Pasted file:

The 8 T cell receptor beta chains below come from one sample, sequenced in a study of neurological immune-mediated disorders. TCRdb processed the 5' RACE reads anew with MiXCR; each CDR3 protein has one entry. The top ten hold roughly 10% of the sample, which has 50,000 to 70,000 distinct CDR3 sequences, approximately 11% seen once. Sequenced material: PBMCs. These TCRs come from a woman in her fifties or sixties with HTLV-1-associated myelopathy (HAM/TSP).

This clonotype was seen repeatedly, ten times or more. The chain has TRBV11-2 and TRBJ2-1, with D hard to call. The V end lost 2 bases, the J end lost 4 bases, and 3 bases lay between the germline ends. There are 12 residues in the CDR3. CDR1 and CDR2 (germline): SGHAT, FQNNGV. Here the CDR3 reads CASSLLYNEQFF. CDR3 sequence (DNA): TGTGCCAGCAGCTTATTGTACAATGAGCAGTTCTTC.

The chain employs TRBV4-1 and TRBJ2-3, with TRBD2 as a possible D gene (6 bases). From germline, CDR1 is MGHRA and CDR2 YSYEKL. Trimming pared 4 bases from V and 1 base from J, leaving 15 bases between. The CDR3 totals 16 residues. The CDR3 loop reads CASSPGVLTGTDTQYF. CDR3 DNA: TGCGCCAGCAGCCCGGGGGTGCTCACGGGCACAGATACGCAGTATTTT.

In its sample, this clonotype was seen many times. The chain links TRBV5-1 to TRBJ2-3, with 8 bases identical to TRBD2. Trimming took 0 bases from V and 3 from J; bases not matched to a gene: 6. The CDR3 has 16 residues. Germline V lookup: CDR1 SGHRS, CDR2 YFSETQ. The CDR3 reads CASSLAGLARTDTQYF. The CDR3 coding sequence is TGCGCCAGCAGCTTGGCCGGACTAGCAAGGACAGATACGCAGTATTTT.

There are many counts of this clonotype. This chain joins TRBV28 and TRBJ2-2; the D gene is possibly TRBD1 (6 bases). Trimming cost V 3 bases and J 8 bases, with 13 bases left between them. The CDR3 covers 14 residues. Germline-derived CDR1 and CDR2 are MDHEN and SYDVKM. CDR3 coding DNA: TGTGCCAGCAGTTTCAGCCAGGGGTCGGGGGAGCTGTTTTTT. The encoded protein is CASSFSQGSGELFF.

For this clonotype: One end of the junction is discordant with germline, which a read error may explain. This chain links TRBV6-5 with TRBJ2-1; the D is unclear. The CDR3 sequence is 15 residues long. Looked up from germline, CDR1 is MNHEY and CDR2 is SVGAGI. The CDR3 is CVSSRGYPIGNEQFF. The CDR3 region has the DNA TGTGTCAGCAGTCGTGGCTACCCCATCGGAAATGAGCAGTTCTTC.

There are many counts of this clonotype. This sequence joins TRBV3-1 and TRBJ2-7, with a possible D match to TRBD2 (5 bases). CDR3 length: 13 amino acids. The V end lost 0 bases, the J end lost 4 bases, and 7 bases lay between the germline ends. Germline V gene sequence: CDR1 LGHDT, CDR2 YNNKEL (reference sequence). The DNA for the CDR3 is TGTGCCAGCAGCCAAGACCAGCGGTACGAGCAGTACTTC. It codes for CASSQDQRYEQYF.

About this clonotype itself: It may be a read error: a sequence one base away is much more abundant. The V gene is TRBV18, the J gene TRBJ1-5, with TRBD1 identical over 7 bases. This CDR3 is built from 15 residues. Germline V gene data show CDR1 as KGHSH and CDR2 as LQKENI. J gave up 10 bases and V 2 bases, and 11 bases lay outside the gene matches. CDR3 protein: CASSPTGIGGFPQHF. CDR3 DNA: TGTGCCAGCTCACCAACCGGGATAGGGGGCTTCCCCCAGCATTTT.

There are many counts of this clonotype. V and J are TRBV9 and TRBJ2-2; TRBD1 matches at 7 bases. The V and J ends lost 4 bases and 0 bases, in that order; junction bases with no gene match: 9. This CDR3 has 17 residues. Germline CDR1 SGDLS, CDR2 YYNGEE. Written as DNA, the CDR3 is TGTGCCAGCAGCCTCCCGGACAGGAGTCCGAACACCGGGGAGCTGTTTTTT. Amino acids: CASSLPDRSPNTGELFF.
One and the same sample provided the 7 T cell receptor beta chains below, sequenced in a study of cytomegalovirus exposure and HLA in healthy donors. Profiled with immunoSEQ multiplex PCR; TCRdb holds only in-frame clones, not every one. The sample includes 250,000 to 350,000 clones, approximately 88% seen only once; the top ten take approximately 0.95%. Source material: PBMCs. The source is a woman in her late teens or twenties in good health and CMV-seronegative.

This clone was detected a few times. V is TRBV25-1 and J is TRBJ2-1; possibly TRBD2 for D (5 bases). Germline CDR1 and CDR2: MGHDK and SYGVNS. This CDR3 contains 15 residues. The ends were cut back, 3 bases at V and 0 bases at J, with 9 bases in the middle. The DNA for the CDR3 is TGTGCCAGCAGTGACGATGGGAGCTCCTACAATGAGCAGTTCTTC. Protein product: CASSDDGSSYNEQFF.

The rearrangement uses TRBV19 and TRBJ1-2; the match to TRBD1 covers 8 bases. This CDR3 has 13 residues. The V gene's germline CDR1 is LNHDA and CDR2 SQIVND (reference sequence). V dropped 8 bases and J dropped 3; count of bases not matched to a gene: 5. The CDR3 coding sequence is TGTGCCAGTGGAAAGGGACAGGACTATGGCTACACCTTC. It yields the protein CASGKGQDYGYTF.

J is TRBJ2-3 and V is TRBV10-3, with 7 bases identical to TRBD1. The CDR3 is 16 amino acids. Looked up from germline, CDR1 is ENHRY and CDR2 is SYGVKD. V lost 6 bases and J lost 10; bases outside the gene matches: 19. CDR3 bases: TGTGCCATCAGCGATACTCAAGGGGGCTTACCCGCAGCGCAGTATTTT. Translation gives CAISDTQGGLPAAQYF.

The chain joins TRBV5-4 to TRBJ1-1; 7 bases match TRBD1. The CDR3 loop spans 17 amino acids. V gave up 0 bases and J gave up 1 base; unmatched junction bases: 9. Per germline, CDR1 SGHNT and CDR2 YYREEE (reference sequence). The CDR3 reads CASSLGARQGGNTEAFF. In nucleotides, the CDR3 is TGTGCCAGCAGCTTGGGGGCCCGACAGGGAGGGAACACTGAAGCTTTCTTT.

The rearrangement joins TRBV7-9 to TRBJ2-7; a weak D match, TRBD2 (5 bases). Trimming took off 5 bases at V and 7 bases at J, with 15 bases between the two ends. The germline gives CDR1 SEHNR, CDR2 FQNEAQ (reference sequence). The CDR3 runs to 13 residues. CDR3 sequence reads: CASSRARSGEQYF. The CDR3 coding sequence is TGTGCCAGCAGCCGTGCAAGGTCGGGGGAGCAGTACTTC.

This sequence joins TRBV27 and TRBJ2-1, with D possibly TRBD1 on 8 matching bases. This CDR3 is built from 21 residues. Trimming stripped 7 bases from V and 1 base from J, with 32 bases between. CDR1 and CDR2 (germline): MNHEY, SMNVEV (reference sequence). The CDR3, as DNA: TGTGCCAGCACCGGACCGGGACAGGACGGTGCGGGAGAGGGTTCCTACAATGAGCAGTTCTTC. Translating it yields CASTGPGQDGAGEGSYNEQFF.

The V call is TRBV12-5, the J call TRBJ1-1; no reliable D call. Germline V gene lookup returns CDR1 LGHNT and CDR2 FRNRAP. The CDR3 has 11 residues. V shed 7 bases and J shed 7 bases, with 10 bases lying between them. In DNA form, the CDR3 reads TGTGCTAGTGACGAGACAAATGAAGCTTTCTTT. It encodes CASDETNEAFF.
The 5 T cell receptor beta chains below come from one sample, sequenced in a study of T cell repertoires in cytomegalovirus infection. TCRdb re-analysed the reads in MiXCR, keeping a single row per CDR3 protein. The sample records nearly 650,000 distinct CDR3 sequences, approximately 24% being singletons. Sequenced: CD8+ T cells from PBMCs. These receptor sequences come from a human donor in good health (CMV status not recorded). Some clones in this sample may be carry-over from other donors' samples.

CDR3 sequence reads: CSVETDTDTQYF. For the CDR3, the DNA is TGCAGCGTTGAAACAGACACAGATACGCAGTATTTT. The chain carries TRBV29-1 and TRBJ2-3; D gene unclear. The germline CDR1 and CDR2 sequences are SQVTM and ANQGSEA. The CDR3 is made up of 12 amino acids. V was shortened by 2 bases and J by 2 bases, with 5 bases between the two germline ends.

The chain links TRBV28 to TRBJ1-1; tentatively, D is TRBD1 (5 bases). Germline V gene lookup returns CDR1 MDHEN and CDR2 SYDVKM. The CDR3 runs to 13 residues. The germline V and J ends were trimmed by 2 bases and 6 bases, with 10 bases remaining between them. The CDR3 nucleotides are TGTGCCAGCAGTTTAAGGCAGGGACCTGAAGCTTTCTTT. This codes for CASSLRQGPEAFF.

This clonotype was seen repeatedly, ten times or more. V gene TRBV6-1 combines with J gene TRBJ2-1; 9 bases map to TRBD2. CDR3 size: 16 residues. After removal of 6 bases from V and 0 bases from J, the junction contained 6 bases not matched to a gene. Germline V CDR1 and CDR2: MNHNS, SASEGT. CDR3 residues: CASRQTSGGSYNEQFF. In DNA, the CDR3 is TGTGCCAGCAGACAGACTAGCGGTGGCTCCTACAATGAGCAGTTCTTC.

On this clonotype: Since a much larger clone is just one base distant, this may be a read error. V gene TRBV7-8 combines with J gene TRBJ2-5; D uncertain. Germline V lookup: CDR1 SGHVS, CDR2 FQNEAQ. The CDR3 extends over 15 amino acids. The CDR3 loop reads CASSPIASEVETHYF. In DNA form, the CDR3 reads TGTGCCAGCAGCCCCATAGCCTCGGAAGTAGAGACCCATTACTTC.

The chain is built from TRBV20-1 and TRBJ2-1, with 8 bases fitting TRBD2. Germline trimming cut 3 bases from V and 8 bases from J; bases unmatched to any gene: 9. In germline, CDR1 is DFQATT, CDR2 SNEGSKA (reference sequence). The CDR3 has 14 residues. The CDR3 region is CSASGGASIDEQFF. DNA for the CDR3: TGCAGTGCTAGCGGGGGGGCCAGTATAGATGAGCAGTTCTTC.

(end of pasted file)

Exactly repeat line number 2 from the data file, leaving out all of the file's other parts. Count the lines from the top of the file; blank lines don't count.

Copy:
This clonotype was seen repeatedly, ten times or more. The chain has TRBV11-2 and TRBJ2-1, with D hard to call. The V end lost 2 bases, the J end lost 4 bases, and 3 bases lay between the germline ends. There are 12 residues in the CDR3. CDR1 and CDR2 (germline): SGHAT, FQNNGV. Here the CDR3 reads CASSLLYNEQFF. CDR3 sequence (DNA): TGTGCCAGCAGCTTATTGTACAATGAGCAGTTCTTC.